o This will happen after the applicable amount of time has passed if you have not been convicted of more offences during this time. The amount of time you have to wait depends on what offence you were convicted of. 



2 You were sentenced to an absolute or conditional discharge on or after July 24, 1992. If this is the case, your record will automatically be removed from the CPIC system.  

o This will happen one year (for an absolute discharge) or three years (for a conditional discharge) after the court decision.  





You are eligible for a record suspension if:


1. You were convicted of an offence in Canada under a federal act or regulation, or you were convicted of an offence in another country and transferred to Canada.  

Violations of the Criminal Code (most criminal offences), and the Controlled Drug and Substances Act (most drug-related offences) are federal.


2. You have completed your sentence. 

All fines, surcharges, costs, restitution and compensation Orders are paid in full,

All terms of imprisonment and conditional sentencing Orders have been served, AND

All probation periods are over.

*If you have a prohibition Order (for example a ban on possessing firearms), it does not need to be expired for the sentence to be complete. 


3. You have waited the required waiting period. 

For summary (less serious) offences, the wait time is 5 years after you have completed your sentence. 

For indictable (more serious) offences, the wait time is 10 years after you have completed your sentence.


4. You can demonstrate that you are now a law-abiding citizen.


You are not eligible for a record suspension if:


1. You have been convicted of a Schedule 1 Offence (a sexual offence involving a child) under the Criminal Records Act. 


2. You have been convicted of more than three indictable (more serious) offences AND received a sentence of two years or more for each.  





Record suspensions are ONLY granted by the Parole Board of Canada (PBC). The PBC, and their official website (, can be recognized by this symbol: 



*Note: Any agency or person claiming they can guarantee you a record suspension, or make the process faster, is not telling you the truth. All applications are treated equally by the PBC.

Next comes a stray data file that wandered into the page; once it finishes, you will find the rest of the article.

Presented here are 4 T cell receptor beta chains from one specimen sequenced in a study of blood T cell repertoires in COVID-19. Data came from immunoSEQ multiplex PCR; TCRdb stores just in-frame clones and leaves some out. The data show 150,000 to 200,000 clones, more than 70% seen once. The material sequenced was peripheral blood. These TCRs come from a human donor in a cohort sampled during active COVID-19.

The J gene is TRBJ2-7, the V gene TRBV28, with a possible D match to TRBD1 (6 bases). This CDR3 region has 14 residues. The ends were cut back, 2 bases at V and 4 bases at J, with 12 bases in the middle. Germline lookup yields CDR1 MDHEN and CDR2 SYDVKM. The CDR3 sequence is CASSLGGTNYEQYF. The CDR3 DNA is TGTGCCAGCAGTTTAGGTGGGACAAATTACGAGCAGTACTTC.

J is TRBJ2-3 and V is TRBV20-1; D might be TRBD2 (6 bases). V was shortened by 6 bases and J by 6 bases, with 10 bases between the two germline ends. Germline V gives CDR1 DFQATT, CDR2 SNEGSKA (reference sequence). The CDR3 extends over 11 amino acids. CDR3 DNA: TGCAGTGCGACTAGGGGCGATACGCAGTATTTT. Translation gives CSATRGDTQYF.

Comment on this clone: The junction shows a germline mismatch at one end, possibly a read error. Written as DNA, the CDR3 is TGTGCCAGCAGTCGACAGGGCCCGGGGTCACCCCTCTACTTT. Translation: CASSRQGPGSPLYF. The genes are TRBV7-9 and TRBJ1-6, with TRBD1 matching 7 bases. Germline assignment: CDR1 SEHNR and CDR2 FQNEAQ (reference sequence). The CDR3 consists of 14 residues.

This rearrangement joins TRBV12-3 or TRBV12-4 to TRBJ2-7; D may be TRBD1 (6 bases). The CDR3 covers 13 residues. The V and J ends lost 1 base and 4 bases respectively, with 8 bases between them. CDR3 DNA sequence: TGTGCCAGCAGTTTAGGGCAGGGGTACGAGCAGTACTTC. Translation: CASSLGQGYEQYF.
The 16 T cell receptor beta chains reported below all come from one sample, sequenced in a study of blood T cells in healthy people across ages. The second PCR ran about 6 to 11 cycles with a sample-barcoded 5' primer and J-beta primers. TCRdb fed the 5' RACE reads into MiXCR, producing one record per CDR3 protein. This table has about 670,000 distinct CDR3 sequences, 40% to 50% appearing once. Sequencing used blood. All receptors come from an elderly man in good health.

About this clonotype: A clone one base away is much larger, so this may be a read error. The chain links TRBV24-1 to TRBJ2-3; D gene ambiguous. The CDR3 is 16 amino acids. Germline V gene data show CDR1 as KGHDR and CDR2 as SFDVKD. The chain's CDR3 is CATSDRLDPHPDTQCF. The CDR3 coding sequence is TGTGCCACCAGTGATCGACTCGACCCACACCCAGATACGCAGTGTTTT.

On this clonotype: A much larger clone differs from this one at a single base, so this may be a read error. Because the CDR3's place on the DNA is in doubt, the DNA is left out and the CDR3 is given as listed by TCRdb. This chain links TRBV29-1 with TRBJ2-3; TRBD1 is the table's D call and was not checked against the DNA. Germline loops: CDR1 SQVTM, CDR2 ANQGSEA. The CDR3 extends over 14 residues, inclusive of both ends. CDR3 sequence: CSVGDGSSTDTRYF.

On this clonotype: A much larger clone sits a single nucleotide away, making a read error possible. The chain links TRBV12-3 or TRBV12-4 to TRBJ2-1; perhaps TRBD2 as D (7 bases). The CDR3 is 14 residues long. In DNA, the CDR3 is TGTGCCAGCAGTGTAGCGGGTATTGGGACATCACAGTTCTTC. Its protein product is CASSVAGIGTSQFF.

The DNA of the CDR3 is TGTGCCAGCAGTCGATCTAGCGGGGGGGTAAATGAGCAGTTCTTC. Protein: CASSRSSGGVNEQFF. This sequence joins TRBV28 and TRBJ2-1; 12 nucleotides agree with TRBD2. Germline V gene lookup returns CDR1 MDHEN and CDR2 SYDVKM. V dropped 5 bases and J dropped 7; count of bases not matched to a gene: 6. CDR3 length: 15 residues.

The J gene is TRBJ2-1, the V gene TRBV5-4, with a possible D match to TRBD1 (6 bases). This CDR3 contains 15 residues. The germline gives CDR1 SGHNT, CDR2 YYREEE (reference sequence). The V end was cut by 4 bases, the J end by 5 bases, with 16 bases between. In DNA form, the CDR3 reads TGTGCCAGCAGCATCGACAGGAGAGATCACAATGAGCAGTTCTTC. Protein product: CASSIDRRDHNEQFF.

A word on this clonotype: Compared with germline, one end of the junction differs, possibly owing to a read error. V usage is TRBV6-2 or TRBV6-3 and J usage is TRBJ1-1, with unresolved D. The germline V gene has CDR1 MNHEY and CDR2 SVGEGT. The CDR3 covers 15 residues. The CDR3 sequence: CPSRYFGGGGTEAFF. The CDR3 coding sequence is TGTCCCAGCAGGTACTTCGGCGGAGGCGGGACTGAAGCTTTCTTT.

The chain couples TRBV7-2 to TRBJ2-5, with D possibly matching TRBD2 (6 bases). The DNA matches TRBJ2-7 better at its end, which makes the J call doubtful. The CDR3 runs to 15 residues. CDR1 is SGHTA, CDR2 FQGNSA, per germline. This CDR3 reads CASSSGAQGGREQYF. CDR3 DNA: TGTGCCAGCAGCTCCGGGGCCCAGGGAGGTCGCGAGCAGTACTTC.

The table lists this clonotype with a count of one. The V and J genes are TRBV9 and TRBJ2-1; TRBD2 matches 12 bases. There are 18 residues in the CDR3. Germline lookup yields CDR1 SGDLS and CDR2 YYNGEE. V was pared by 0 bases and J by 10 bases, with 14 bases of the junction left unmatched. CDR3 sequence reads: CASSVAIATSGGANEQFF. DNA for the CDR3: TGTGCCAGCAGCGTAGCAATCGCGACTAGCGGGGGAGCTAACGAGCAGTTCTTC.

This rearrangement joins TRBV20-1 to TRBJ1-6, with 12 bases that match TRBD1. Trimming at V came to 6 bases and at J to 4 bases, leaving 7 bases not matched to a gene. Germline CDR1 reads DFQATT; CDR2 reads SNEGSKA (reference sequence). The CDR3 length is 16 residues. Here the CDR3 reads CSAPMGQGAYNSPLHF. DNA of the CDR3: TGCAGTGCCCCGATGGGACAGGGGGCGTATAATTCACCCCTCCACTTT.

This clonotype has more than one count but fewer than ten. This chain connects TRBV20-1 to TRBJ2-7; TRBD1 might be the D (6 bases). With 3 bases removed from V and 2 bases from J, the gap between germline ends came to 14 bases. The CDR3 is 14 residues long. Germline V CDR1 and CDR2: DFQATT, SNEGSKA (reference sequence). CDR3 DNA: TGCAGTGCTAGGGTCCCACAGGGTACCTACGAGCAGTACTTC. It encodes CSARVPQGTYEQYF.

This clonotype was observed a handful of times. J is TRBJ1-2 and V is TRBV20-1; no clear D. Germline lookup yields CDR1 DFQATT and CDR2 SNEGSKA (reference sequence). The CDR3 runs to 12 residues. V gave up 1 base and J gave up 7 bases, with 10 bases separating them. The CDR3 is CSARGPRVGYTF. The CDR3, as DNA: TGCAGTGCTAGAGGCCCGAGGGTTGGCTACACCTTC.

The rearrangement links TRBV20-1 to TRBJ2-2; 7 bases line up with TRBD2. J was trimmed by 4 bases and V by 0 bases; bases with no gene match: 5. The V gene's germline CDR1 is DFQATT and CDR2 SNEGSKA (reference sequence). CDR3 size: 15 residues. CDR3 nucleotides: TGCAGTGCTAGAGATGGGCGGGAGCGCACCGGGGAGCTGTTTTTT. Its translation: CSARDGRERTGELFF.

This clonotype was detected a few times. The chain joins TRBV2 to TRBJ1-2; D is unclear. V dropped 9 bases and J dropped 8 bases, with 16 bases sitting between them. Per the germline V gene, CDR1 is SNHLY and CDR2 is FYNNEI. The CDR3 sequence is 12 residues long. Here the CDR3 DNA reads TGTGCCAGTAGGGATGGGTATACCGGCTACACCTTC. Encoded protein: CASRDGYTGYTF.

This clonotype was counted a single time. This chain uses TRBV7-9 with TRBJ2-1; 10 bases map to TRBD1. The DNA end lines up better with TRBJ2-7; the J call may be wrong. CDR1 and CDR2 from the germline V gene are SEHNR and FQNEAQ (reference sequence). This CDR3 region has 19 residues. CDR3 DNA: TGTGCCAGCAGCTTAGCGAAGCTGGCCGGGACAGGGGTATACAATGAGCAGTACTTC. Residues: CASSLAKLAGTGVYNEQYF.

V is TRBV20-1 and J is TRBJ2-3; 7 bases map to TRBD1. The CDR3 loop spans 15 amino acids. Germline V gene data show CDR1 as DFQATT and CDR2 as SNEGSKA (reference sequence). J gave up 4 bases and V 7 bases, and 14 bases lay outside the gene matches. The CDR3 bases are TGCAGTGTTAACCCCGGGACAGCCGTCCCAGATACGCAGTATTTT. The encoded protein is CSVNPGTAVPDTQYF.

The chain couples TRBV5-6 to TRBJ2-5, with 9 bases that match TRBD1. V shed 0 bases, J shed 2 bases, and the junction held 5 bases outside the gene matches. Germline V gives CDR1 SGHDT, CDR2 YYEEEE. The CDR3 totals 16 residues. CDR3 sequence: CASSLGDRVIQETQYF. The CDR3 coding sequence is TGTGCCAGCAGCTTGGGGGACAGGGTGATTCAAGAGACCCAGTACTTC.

You can apply for a record suspension with the help of a lawyer or professional, but you do not need to.


Record Suspension Application Guide and Application Form


The fist step in applying for a record suspension is getting a Record Suspension Application Guide from the PBC. These can be found at the following locations: 


Online (Parole Board of Canada Website:

Local Police Station

Local Parole Board of Canada office 

Edmonton office: 

Scotia Place, Scotia 2 (10060 Jasper Avenue)

4th floor, Suite 401

Phone: (780) 495-3404


The Application Guide contains step-by-step application instructions. The instructions will ask you to submit these things as part of your application: 


1. Your criminal record from the RCMP in Ottawa 

2. Your court information

3. Your military conduct sheet (if you are a current or former member of the Canadian Forces)

4. Your criminal record from the local police station

5. Proof of Canadian citizenship, or immigration documents

6. A photocopy of your government identification 

7. An application fee of $631


*If your record suspension is denied, you can reapply after one year.



Parole Board of Canada Record Suspension Info Line 



Parole Board of Canada  

Scotia Place, Scotia 2, Suite 401

  4th floor, 10060 Jasper Avenue

Edmonton, AB 

(780) 495-3404


Elizabeth Fry Society of Edmonton Record Suspension Program

This program helps women with the process of applying for a record suspension 

10523 100 Avenue NW

Edmonton, AB 

(780) 421-1175

Student Legal Services

Law students with the Legal Education & Reform project can provide information or presentations about applying for a record suspension 

11011 88 Avenue

Edmonton, AB

(780) 492-2226

Legal information: